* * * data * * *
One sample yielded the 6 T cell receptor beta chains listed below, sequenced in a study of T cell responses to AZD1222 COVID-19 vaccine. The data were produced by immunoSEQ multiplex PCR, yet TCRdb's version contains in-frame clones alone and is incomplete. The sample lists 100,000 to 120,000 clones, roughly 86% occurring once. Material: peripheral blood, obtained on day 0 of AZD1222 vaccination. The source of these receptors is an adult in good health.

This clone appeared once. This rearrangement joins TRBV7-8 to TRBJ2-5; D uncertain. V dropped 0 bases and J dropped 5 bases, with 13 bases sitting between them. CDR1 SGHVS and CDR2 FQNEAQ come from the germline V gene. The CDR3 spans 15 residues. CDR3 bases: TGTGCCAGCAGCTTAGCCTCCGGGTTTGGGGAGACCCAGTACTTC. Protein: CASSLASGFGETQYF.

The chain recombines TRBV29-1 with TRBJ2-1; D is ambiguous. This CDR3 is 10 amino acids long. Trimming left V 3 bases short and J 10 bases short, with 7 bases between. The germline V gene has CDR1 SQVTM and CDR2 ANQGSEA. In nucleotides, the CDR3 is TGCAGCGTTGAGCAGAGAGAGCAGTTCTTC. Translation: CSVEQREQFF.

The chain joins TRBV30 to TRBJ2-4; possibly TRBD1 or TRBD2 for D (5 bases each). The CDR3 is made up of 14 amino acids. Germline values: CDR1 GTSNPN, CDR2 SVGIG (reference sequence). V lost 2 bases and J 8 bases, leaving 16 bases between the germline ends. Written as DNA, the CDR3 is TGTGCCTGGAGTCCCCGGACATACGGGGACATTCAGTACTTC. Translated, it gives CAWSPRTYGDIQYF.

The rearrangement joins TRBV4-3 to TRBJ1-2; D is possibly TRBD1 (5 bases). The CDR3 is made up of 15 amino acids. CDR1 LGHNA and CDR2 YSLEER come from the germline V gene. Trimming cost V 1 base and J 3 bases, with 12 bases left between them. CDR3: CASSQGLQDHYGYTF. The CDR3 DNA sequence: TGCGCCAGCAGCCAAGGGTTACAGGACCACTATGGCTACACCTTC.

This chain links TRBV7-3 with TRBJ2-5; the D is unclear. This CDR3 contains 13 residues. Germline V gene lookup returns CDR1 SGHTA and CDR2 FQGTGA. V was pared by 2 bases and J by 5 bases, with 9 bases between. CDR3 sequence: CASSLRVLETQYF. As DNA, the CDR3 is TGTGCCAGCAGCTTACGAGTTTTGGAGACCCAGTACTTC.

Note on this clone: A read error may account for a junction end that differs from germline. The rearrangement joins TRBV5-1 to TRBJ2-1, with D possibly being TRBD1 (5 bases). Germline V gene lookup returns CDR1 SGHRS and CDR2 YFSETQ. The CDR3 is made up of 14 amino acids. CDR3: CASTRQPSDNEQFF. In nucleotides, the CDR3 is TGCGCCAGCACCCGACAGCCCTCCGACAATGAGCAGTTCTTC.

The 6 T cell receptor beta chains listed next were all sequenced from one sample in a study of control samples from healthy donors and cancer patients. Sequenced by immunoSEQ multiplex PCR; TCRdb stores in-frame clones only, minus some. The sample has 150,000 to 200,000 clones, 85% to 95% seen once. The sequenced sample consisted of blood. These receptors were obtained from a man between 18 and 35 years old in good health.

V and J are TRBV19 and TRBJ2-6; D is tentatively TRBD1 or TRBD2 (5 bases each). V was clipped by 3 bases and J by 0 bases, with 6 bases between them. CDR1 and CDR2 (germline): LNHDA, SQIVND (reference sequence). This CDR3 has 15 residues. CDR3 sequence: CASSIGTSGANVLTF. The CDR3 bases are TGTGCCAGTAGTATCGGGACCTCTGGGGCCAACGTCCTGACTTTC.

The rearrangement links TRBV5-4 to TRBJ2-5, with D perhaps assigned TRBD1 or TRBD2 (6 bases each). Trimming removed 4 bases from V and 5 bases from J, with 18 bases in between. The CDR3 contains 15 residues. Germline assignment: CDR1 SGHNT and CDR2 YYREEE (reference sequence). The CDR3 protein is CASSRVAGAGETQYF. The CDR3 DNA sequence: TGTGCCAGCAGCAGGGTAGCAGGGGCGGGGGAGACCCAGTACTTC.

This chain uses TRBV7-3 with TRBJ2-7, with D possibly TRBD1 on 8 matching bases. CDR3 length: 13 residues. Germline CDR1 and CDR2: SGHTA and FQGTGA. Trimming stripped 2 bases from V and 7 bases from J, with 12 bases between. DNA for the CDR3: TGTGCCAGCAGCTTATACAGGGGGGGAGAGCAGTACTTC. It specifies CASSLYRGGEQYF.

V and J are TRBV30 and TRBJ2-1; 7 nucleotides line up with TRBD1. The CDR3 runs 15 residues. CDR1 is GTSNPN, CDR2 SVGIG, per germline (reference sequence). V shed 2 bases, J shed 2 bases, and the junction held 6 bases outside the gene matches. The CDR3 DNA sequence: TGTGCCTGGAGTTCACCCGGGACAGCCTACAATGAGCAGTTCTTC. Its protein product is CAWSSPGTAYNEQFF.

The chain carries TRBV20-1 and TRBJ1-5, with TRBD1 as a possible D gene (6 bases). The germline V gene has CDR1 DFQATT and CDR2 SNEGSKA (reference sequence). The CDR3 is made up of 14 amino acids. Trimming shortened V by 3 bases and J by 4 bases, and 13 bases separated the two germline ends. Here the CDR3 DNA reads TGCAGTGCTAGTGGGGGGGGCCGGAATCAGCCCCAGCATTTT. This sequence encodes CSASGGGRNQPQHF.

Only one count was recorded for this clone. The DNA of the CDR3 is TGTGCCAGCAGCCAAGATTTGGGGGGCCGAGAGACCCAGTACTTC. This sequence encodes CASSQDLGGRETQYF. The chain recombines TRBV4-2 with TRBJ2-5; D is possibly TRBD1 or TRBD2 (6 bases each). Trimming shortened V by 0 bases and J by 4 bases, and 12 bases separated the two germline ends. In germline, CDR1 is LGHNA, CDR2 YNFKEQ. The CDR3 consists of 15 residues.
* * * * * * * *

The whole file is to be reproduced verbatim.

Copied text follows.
One sample yielded the 6 T cell receptor beta chains listed below, sequenced in a study of T cell responses to AZD1222 COVID-19 vaccine. The data were produced by immunoSEQ multiplex PCR, yet TCRdb's version contains in-frame clones alone and is incomplete. The sample lists 100,000 to 120,000 clones, roughly 86% occurring once. Material: peripheral blood, obtained on day 0 of AZD1222 vaccination. The source of these receptors is an adult in good health.

This clone appeared once. This rearrangement joins TRBV7-8 to TRBJ2-5; D uncertain. V dropped 0 bases and J dropped 5 bases, with 13 bases sitting between them. CDR1 SGHVS and CDR2 FQNEAQ come from the germline V gene. The CDR3 spans 15 residues. CDR3 bases: TGTGCCAGCAGCTTAGCCTCCGGGTTTGGGGAGACCCAGTACTTC. Protein: CASSLASGFGETQYF.

The chain recombines TRBV29-1 with TRBJ2-1; D is ambiguous. This CDR3 is 10 amino acids long. Trimming left V 3 bases short and J 10 bases short, with 7 bases between. The germline V gene has CDR1 SQVTM and CDR2 ANQGSEA. In nucleotides, the CDR3 is TGCAGCGTTGAGCAGAGAGAGCAGTTCTTC. Translation: CSVEQREQFF.

The chain joins TRBV30 to TRBJ2-4; possibly TRBD1 or TRBD2 for D (5 bases each). The CDR3 is made up of 14 amino acids. Germline values: CDR1 GTSNPN, CDR2 SVGIG (reference sequence). V lost 2 bases and J 8 bases, leaving 16 bases between the germline ends. Written as DNA, the CDR3 is TGTGCCTGGAGTCCCCGGACATACGGGGACATTCAGTACTTC. Translated, it gives CAWSPRTYGDIQYF.

The rearrangement joins TRBV4-3 to TRBJ1-2; D is possibly TRBD1 (5 bases). The CDR3 is made up of 15 amino acids. CDR1 LGHNA and CDR2 YSLEER come from the germline V gene. Trimming cost V 1 base and J 3 bases, with 12 bases left between them. CDR3: CASSQGLQDHYGYTF. The CDR3 DNA sequence: TGCGCCAGCAGCCAAGGGTTACAGGACCACTATGGCTACACCTTC.

This chain links TRBV7-3 with TRBJ2-5; the D is unclear. This CDR3 contains 13 residues. Germline V gene lookup returns CDR1 SGHTA and CDR2 FQGTGA. V was pared by 2 bases and J by 5 bases, with 9 bases between. CDR3 sequence: CASSLRVLETQYF. As DNA, the CDR3 is TGTGCCAGCAGCTTACGAGTTTTGGAGACCCAGTACTTC.

Note on this clone: A read error may account for a junction end that differs from germline. The rearrangement joins TRBV5-1 to TRBJ2-1, with D possibly being TRBD1 (5 bases). Germline V gene lookup returns CDR1 SGHRS and CDR2 YFSETQ. The CDR3 is made up of 14 amino acids. CDR3: CASTRQPSDNEQFF. In nucleotides, the CDR3 is TGCGCCAGCACCCGACAGCCCTCCGACAATGAGCAGTTCTTC.

The 6 T cell receptor beta chains listed next were all sequenced from one sample in a study of control samples from healthy donors and cancer patients. Sequenced by immunoSEQ multiplex PCR; TCRdb stores in-frame clones only, minus some. The sample has 150,000 to 200,000 clones, 85% to 95% seen once. The sequenced sample consisted of blood. These receptors were obtained from a man between 18 and 35 years old in good health.

V and J are TRBV19 and TRBJ2-6; D is tentatively TRBD1 or TRBD2 (5 bases each). V was clipped by 3 bases and J by 0 bases, with 6 bases between them. CDR1 and CDR2 (germline): LNHDA, SQIVND (reference sequence). This CDR3 has 15 residues. CDR3 sequence: CASSIGTSGANVLTF. The CDR3 bases are TGTGCCAGTAGTATCGGGACCTCTGGGGCCAACGTCCTGACTTTC.

The rearrangement links TRBV5-4 to TRBJ2-5, with D perhaps assigned TRBD1 or TRBD2 (6 bases each). Trimming removed 4 bases from V and 5 bases from J, with 18 bases in between. The CDR3 contains 15 residues. Germline assignment: CDR1 SGHNT and CDR2 YYREEE (reference sequence). The CDR3 protein is CASSRVAGAGETQYF. The CDR3 DNA sequence: TGTGCCAGCAGCAGGGTAGCAGGGGCGGGGGAGACCCAGTACTTC.

This chain uses TRBV7-3 with TRBJ2-7, with D possibly TRBD1 on 8 matching bases. CDR3 length: 13 residues. Germline CDR1 and CDR2: SGHTA and FQGTGA. Trimming stripped 2 bases from V and 7 bases from J, with 12 bases between. DNA for the CDR3: TGTGCCAGCAGCTTATACAGGGGGGGAGAGCAGTACTTC. It specifies CASSLYRGGEQYF.

V and J are TRBV30 and TRBJ2-1; 7 nucleotides line up with TRBD1. The CDR3 runs 15 residues. CDR1 is GTSNPN, CDR2 SVGIG, per germline (reference sequence). V shed 2 bases, J shed 2 bases, and the junction held 6 bases outside the gene matches. The CDR3 DNA sequence: TGTGCCTGGAGTTCACCCGGGACAGCCTACAATGAGCAGTTCTTC. Its protein product is CAWSSPGTAYNEQFF.

The chain carries TRBV20-1 and TRBJ1-5, with TRBD1 as a possible D gene (6 bases). The germline V gene has CDR1 DFQATT and CDR2 SNEGSKA (reference sequence). The CDR3 is made up of 14 amino acids. Trimming shortened V by 3 bases and J by 4 bases, and 13 bases separated the two germline ends. Here the CDR3 DNA reads TGCAGTGCTAGTGGGGGGGGCCGGAATCAGCCCCAGCATTTT. This sequence encodes CSASGGGRNQPQHF.

Only one count was recorded for this clone. The DNA of the CDR3 is TGTGCCAGCAGCCAAGATTTGGGGGGCCGAGAGACCCAGTACTTC. This sequence encodes CASSQDLGGRETQYF. The chain recombines TRBV4-2 with TRBJ2-5; D is possibly TRBD1 or TRBD2 (6 bases each). Trimming shortened V by 0 bases and J by 4 bases, and 12 bases separated the two germline ends. In germline, CDR1 is LGHNA, CDR2 YNFKEQ. The CDR3 consists of 15 residues.